I haven't tried massage yet, but I probably should since my leg feels so tight. how'd your run go?
I decided to go for 7 instead of 8 since I'm just starting back up again. I ran it on the same flat path that always gave me problems before. I made it through the run without any incident, and picked it up the last mile to 6:30 pace. There was a little awkwardness early on in my left leg, but no major muscle control issues. I don't think there's any way I could have done this run 2 months ago without having a problem, so I am encouraged. I won't say I'm cured until I attempt a threshold run in a week or two, but this is definitely a good start.
I have another appointment with the massage therapist on Monday. He feels very confident that he fixed the problem, but said it would be beneficial to have one more appointment to ensure that my spine is straightened out - apparently the middle portion of my spine was angled to the right. This was probably a compensation for my high left hip.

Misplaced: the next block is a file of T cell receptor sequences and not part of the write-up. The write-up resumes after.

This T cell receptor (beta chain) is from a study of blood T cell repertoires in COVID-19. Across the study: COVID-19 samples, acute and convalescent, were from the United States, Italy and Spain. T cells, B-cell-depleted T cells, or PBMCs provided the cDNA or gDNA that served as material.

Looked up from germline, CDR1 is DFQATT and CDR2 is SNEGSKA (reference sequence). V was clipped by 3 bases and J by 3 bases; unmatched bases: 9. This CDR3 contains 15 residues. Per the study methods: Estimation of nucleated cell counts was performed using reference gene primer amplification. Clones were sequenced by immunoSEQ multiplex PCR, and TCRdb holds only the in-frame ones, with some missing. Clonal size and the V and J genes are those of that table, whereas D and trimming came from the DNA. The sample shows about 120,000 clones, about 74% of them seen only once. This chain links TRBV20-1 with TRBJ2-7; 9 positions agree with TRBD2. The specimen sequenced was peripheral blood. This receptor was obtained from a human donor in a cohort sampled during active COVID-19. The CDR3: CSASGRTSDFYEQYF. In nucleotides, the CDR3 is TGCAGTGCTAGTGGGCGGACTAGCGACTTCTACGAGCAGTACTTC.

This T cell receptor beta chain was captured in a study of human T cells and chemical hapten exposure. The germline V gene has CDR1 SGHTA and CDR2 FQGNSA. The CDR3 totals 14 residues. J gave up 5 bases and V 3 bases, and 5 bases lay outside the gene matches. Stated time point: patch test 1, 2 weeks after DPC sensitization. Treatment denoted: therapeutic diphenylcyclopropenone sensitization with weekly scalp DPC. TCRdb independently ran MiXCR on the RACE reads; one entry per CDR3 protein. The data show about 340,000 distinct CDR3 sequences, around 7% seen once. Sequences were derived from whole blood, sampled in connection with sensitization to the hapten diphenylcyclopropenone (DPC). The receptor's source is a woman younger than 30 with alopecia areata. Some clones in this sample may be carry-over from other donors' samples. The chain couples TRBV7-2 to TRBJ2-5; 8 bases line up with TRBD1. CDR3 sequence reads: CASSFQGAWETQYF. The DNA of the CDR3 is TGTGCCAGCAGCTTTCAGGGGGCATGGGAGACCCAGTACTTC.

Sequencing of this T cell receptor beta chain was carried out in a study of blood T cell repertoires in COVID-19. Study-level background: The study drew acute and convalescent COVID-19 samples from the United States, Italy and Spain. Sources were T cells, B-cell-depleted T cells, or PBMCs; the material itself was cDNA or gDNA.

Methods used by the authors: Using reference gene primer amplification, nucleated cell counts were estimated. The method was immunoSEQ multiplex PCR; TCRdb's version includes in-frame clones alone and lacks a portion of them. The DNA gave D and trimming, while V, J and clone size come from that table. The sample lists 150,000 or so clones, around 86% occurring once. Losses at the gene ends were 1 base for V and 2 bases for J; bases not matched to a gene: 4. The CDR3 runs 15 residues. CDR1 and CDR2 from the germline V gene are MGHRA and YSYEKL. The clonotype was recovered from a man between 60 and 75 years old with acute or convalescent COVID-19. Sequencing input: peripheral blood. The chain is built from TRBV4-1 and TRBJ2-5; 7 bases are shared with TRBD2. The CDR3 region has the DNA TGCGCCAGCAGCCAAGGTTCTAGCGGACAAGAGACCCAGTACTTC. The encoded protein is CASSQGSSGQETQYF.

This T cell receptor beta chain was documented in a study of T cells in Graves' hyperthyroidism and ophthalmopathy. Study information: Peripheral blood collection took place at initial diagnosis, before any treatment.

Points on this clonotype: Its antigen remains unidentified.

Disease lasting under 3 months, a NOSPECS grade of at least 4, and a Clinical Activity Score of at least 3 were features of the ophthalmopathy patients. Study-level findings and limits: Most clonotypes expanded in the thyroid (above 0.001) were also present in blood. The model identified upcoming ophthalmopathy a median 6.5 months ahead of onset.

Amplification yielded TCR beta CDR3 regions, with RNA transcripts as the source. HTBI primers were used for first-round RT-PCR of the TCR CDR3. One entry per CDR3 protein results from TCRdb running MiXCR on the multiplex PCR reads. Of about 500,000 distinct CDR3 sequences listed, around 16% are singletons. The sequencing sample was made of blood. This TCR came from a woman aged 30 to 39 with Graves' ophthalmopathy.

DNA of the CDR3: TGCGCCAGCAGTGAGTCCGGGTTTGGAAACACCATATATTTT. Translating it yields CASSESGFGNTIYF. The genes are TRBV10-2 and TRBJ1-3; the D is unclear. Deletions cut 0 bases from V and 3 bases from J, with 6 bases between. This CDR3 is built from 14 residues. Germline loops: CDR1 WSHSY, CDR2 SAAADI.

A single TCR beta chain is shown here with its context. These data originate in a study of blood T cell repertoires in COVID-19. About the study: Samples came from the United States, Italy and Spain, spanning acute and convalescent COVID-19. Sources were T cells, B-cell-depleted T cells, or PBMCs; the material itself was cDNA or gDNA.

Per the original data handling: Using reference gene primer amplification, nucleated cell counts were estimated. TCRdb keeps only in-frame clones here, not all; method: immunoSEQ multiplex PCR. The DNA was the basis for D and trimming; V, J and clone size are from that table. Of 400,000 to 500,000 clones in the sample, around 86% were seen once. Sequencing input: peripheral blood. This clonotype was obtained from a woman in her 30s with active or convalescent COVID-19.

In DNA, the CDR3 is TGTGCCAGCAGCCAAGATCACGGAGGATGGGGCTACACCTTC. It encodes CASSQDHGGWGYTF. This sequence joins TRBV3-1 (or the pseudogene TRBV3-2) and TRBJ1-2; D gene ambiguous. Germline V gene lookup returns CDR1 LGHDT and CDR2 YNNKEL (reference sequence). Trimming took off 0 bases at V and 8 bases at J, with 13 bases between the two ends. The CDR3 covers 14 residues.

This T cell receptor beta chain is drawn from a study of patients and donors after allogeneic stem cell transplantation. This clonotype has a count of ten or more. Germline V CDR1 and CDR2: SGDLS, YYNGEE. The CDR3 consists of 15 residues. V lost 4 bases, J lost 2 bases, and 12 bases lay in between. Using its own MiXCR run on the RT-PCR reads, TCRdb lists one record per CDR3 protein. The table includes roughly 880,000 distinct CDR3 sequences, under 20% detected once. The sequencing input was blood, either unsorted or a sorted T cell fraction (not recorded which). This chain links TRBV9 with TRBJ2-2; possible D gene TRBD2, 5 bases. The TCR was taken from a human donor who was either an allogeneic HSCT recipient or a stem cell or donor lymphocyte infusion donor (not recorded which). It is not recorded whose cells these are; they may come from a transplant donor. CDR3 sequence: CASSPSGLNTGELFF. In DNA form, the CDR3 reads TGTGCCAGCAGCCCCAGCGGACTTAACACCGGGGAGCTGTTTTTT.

Have you worked on any strengthening exercises?
That's great to hear! Keep us all updated on how your progress goes.
I've been doing some of the exercises on the egoscue website, but haven't noticed a difference yet. It's probably way too early to tell anyways. After taking 3 weeks off completely, I've been running about 5 miles a day for the past week and a half. The past couple of nights I've noticed my leg doesn't feel quite as tight, but I still am forced to stop nonetheless. It's usually 2-3 times in the last 10-15 mins of the run now. My legs feel incredibly weak when I land and push off, yet I'm able to lift a decent amount with my legs in the gym.
What areas did your massage therapist work on? I'm considering massage therapy or ART but I don't really know where to even begin with that.
i cant find the exercises on the egoscue site?
I do have a leg length discrepancy...I did decent mileage, many long tempo runs too...I was only doing around 32-33 for 10K, then all of a sudden basically, I went up to 39 minutes and a limp. I just lost coordination in my right leg. I have zero flexibility, and that is probably my problem.
I took years off of running, gave up, and the problem is still there, I guess. I am now fat and old and only running around 41 minutes for 10K now. My brain still thinks I can PR, but I cannot race faster than I do tempo runs. I am the gimper, the limper, the lucky lucky you guy.